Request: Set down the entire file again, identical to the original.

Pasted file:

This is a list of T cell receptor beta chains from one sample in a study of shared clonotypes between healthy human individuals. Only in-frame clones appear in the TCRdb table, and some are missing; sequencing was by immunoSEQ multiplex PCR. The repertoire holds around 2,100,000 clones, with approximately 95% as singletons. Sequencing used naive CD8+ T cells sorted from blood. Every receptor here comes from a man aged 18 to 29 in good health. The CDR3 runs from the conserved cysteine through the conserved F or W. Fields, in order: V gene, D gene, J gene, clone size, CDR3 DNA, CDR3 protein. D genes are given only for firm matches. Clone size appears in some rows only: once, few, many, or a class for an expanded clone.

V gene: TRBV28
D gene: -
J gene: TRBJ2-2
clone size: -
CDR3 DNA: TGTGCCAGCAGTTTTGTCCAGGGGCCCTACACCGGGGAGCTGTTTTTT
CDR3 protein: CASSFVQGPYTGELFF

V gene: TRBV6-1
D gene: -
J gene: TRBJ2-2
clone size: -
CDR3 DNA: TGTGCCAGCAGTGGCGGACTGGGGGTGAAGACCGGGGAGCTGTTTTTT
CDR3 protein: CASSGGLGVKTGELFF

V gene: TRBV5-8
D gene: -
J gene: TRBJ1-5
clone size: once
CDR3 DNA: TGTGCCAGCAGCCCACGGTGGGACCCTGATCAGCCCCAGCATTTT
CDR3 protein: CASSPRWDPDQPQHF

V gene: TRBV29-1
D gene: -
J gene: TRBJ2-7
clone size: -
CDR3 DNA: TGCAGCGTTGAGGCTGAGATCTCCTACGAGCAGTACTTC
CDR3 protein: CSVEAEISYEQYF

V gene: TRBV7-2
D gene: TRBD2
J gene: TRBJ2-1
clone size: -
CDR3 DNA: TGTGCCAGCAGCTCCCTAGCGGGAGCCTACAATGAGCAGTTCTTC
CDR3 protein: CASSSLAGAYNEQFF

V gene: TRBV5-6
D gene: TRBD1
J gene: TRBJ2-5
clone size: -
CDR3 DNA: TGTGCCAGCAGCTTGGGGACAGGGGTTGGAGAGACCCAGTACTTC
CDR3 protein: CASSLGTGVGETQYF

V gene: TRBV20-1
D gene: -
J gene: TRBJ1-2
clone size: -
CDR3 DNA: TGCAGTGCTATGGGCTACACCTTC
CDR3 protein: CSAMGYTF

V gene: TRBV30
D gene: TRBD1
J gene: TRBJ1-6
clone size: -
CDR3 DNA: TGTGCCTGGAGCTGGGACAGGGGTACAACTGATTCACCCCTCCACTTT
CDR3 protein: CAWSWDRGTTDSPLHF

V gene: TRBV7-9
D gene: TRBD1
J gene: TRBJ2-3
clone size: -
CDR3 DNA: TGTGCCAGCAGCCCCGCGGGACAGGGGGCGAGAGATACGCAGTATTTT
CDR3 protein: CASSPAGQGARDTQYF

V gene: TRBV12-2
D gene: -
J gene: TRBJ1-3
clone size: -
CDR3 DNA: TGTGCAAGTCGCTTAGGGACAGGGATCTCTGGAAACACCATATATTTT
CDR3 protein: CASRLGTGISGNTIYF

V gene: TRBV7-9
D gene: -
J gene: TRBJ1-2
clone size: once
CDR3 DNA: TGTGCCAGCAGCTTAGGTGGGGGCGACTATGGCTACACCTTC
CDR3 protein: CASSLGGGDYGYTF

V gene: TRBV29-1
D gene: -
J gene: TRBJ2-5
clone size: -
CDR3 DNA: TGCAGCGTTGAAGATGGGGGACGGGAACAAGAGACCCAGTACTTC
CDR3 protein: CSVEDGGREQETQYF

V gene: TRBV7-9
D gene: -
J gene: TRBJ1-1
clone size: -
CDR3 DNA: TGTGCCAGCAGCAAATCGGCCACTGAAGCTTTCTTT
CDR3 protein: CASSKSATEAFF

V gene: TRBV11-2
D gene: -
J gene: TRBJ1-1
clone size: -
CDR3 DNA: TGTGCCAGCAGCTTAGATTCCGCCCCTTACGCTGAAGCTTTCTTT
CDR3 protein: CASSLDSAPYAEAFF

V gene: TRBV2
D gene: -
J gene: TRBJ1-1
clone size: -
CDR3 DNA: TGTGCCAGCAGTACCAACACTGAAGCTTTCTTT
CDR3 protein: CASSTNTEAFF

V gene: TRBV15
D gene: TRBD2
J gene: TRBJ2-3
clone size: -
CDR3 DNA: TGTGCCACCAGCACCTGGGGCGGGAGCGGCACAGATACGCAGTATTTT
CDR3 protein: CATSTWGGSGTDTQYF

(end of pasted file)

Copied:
This is a list of T cell receptor beta chains from one sample in a study of shared clonotypes between healthy human individuals. Only in-frame clones appear in the TCRdb table, and some are missing; sequencing was by immunoSEQ multiplex PCR. The repertoire holds around 2,100,000 clones, with approximately 95% as singletons. Sequencing used naive CD8+ T cells sorted from blood. Every receptor here comes from a man aged 18 to 29 in good health. The CDR3 runs from the conserved cysteine through the conserved F or W. Fields, in order: V gene, D gene, J gene, clone size, CDR3 DNA, CDR3 protein. D genes are given only for firm matches. Clone size appears in some rows only: once, few, many, or a class for an expanded clone.

V gene: TRBV28
D gene: -
J gene: TRBJ2-2
clone size: -
CDR3 DNA: TGTGCCAGCAGTTTTGTCCAGGGGCCCTACACCGGGGAGCTGTTTTTT
CDR3 protein: CASSFVQGPYTGELFF

V gene: TRBV6-1
D gene: -
J gene: TRBJ2-2
clone size: -
CDR3 DNA: TGTGCCAGCAGTGGCGGACTGGGGGTGAAGACCGGGGAGCTGTTTTTT
CDR3 protein: CASSGGLGVKTGELFF

V gene: TRBV5-8
D gene: -
J gene: TRBJ1-5
clone size: once
CDR3 DNA: TGTGCCAGCAGCCCACGGTGGGACCCTGATCAGCCCCAGCATTTT
CDR3 protein: CASSPRWDPDQPQHF

V gene: TRBV29-1
D gene: -
J gene: TRBJ2-7
clone size: -
CDR3 DNA: TGCAGCGTTGAGGCTGAGATCTCCTACGAGCAGTACTTC
CDR3 protein: CSVEAEISYEQYF

V gene: TRBV7-2
D gene: TRBD2
J gene: TRBJ2-1
clone size: -
CDR3 DNA: TGTGCCAGCAGCTCCCTAGCGGGAGCCTACAATGAGCAGTTCTTC
CDR3 protein: CASSSLAGAYNEQFF

V gene: TRBV5-6
D gene: TRBD1
J gene: TRBJ2-5
clone size: -
CDR3 DNA: TGTGCCAGCAGCTTGGGGACAGGGGTTGGAGAGACCCAGTACTTC
CDR3 protein: CASSLGTGVGETQYF

V gene: TRBV20-1
D gene: -
J gene: TRBJ1-2
clone size: -
CDR3 DNA: TGCAGTGCTATGGGCTACACCTTC
CDR3 protein: CSAMGYTF

V gene: TRBV30
D gene: TRBD1
J gene: TRBJ1-6
clone size: -
CDR3 DNA: TGTGCCTGGAGCTGGGACAGGGGTACAACTGATTCACCCCTCCACTTT
CDR3 protein: CAWSWDRGTTDSPLHF

V gene: TRBV7-9
D gene: TRBD1
J gene: TRBJ2-3
clone size: -
CDR3 DNA: TGTGCCAGCAGCCCCGCGGGACAGGGGGCGAGAGATACGCAGTATTTT
CDR3 protein: CASSPAGQGARDTQYF

V gene: TRBV12-2
D gene: -
J gene: TRBJ1-3
clone size: -
CDR3 DNA: TGTGCAAGTCGCTTAGGGACAGGGATCTCTGGAAACACCATATATTTT
CDR3 protein: CASRLGTGISGNTIYF

V gene: TRBV7-9
D gene: -
J gene: TRBJ1-2
clone size: once
CDR3 DNA: TGTGCCAGCAGCTTAGGTGGGGGCGACTATGGCTACACCTTC
CDR3 protein: CASSLGGGDYGYTF

V gene: TRBV29-1
D gene: -
J gene: TRBJ2-5
clone size: -
CDR3 DNA: TGCAGCGTTGAAGATGGGGGACGGGAACAAGAGACCCAGTACTTC
CDR3 protein: CSVEDGGREQETQYF

V gene: TRBV7-9
D gene: -
J gene: TRBJ1-1
clone size: -
CDR3 DNA: TGTGCCAGCAGCAAATCGGCCACTGAAGCTTTCTTT
CDR3 protein: CASSKSATEAFF

V gene: TRBV11-2
D gene: -
J gene: TRBJ1-1
clone size: -
CDR3 DNA: TGTGCCAGCAGCTTAGATTCCGCCCCTTACGCTGAAGCTTTCTTT
CDR3 protein: CASSLDSAPYAEAFF

V gene: TRBV2
D gene: -
J gene: TRBJ1-1
clone size: -
CDR3 DNA: TGTGCCAGCAGTACCAACACTGAAGCTTTCTTT
CDR3 protein: CASSTNTEAFF

V gene: TRBV15
D gene: TRBD2
J gene: TRBJ2-3
clone size: -
CDR3 DNA: TGTGCCACCAGCACCTGGGGCGGGAGCGGCACAGATACGCAGTATTTT
CDR3 protein: CATSTWGGSGTDTQYF